Dave Ceasar’s Christmas lights obsessions started slowly, with a larger-than-life inflatable snowman and a few strings of lights in the trees outside his Litchfield home.
“We had that snowman … and some lights in the trees, I can see the extension cords,” Ceasar said recently as he flipped through 10-year-old photographs on his phone that capture that first light display. “And we thought we were so cool.”
Those who drive by — or more likely, drive to and linger at — Dave and Shelly Ceasar’s house at 527 S. Marshall Ave. might not recognize it from the small display in 2009.
“It started getting crazy around 2013,” Dave explained with a shrug.
Crazy, as in more than 30,000 lights that dance to synchronized music, filling the neighborhood with Christmas lights and cheer — and luring carloads of curious onlookers who venture out to see the show.
“We didn’t know we were going to be the Griswolds,” Shelly said, jokingly invoking the name of everyone’s favorite over-decorator, Clark Griswold, from the movie “National Lampoon’s Christmas Vacation.”
Dave Ceasar agreed that he never considered his lights display growing to such an extent. It just sort of happened over the past decade.
“I always saw things like this and thought, ‘Oh, that would be cool.’ But I didn’t see us doing it,” Dave said. “But now I see us doing it.”
The Ceasars' home is one of 10 homes competing in the Litchfield Visitors Bureau's Light Up Litchfield promotion. The homes are competing for $2,000 in prize money, but just as importantly, they are bringing visitors to town to see the lights and maybe do some shopping or dining, at least that's the goal of Light Up Litchfield, according to Litchfield Chamber of Commerce executive director Judy Hulterstrum.
The Ceasars' display has grown every year since that first effort, usually by several items. This year, Dave bought strips of LED lights with which to outline their home. Engaging his do-it-yourself spirit, he usually sees something in a YouTube video or a photograph, or reads about something in a blog, and decides to build something similar.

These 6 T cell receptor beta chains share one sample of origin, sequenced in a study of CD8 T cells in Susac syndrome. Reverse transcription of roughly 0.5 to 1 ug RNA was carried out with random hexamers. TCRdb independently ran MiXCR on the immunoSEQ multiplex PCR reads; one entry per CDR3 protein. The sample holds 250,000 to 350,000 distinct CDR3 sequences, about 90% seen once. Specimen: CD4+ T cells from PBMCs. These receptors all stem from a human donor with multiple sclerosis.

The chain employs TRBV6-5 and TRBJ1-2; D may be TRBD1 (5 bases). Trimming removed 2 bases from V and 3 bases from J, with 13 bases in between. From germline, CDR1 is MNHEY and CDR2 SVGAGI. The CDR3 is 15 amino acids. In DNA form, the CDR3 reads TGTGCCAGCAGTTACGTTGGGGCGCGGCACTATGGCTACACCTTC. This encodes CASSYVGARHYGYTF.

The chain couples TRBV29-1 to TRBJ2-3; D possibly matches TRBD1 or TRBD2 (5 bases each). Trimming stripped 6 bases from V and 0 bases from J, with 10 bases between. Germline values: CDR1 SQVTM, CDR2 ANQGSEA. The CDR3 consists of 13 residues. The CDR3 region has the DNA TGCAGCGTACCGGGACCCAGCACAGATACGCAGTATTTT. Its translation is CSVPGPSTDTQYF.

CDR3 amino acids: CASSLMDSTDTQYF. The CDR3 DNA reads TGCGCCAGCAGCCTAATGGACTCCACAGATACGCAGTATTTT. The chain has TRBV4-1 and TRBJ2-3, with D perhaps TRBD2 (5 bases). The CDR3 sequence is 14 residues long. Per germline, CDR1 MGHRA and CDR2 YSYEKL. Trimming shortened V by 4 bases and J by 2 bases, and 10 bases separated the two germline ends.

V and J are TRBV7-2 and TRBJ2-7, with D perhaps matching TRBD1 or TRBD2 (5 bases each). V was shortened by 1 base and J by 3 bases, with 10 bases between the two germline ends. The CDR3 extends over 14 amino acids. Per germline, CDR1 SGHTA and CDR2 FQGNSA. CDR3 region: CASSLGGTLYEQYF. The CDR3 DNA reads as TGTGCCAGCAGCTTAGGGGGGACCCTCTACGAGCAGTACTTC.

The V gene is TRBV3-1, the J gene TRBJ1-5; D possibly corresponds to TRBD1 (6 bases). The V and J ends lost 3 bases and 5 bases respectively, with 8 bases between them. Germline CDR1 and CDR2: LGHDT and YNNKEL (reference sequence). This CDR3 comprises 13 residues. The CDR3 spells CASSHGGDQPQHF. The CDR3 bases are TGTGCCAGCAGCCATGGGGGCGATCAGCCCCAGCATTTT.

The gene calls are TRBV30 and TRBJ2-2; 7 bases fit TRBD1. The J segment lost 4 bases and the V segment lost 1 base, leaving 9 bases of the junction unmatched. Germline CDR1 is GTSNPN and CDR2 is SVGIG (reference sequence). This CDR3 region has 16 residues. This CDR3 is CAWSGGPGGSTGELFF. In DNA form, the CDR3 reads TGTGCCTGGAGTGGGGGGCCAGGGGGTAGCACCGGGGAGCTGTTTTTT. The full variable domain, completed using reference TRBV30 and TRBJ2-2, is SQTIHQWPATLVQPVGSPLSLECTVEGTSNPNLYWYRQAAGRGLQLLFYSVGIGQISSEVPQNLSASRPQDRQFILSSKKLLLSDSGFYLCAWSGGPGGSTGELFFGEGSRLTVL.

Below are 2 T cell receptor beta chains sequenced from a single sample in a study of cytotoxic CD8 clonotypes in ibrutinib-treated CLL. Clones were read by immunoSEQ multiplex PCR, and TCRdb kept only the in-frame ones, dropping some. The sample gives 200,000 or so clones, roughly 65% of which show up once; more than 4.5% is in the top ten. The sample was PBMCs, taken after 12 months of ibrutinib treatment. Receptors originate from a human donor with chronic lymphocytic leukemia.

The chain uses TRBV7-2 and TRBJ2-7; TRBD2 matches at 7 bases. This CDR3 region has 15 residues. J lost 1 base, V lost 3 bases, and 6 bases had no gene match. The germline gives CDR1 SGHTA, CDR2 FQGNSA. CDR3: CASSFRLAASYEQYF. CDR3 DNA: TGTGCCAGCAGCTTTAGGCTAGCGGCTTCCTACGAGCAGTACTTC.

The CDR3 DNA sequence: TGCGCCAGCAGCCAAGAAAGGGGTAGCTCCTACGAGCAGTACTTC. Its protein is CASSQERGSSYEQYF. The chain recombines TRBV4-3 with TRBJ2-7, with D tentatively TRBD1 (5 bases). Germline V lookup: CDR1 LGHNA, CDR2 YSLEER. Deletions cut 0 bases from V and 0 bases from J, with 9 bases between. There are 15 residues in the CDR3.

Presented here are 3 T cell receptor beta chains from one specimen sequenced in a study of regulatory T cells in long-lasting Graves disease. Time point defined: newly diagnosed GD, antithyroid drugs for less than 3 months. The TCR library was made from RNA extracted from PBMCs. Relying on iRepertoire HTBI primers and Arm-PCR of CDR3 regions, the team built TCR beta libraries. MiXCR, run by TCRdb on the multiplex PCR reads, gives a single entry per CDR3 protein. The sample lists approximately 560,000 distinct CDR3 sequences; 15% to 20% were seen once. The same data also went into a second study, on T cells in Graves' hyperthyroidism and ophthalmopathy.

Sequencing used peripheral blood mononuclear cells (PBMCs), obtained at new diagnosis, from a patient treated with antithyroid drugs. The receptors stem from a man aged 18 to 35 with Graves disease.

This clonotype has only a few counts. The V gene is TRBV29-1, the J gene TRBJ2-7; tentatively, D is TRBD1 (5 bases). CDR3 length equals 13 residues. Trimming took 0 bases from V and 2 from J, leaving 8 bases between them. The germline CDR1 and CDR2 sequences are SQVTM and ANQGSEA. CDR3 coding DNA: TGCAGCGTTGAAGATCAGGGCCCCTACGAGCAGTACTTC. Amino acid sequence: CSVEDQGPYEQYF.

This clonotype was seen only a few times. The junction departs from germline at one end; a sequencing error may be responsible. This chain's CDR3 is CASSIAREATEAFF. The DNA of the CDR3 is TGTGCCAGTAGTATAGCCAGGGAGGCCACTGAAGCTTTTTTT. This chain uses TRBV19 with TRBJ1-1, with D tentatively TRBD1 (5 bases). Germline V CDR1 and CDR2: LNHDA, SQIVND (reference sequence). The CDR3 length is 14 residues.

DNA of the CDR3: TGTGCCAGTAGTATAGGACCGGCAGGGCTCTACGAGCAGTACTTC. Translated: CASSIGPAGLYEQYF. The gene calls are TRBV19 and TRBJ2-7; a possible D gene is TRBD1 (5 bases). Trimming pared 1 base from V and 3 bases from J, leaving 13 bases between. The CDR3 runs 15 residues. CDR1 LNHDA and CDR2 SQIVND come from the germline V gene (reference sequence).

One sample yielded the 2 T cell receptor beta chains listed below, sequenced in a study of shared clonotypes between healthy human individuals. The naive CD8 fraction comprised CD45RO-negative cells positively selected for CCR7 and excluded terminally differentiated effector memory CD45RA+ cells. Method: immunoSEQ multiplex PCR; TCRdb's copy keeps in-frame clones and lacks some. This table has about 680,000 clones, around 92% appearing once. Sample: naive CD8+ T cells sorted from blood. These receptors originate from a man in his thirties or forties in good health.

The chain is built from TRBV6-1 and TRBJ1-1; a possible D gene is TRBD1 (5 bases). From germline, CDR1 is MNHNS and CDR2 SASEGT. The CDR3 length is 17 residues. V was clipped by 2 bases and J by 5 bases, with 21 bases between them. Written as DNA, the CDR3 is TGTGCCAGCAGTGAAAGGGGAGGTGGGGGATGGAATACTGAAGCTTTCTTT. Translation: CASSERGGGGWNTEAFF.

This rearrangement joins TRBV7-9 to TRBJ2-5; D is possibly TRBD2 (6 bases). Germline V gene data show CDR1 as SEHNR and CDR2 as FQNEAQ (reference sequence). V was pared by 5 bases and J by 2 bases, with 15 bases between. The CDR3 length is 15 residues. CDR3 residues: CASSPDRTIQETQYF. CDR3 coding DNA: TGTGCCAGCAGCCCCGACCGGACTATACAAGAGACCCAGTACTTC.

He admits the constant additions have become a bit of a challenge through the years. Yes, constructing them and correctly linking them to the rest of the display can be trying, but perhaps there’s something even more challenging.
“It fills my shed,” Ceasar said of all the cords, switches, controllers, hand-made light displays, and so on. “I mean, my shed — that used to be for, like, lawn toys? — no, it’s all Christmas now.
“I told my wife last year, ‘We’ve gotta get a bigger shed.’ She said, ‘We’re not getting another shed or a bigger shed.’ But I will end up winning that battle. I already know how I’m going to win it, too. She’s not going to be able to park in the garage.”
Though she kiddingly reprimands her husband about the display taking over their lives, to say nothing of their storage space, Shelly admits that she’s contributed to the expansion.
There’s a 4-foot by 4-foot lighted Christmas present just outside their front door that she suggested would be a nice addition after seeing something like it on Pinterest. Years before that, she also pushed to make Christmas tree balls out of chicken wire, which now decorate one of the trees on the south side of their home.
“Why fight it?” she said. “You gotta join in.”
The decorating has become a kind of family project, the couple said, also involving their sons, Zachary, 20, and Maxwell, 17.
Maxwell especially enjoys stringing lights and other decorations in the trees that line the Ceasars’ property, because — his mother said — it’s the perfect excuse to climb trees.
But his father sees a problem ahead based on that.
“I think when Maxwell graduates, or is done climbing trees, I’m going to have to get some kind of a bucket truck,” Dave said. “I’m not climbing trees. So where are we going to store that (bucket truck)?”
Ceasars added music last year, with lights synchronized to the song, and broadcast it on a low-frequency band so cars could enjoy the show. The show has expanded to four songs this year.
And it has expanded geographically, as well, since the Ceasars “recruited” neighbors to join them in the lighting extravaganza.
Three other neighbors agreed to be linked to Dave’s wireless system, so that lights at all four homes are synchronized. Among the special attractions is a “dueling” guitar and banjo song — with lighted guitar in Ceasars’ yard and banjo in neighbor Mitch Magnuson’s yard.
Though the Ceasars have lived in the neighborhood for years, they admitted to not knowing their neighbors very well.
“I mean, I think we’re good neighbors, we say ‘hi,’ but we don’t really know them very well,” Dave said. “So my goal was, hey, let’s get them involved, get to know our neighbors a little bit. It’s neat that all of our neighbors are involved with it. Interest is spreading.”
Though they’ve seen their display steadily grow throughout the past decade, the Ceasars seem especially pleased that Light Up Litchfield will encourage other city residents to take the decorating plunge.
In their view, it’s worth it.
“We would get messages from people about how excited their kids are when they go home, because they want to go hear the song, or see Frosty,” Shelly said of their display. “We thought, ‘Oh, this really brings people some joy, so why not?’”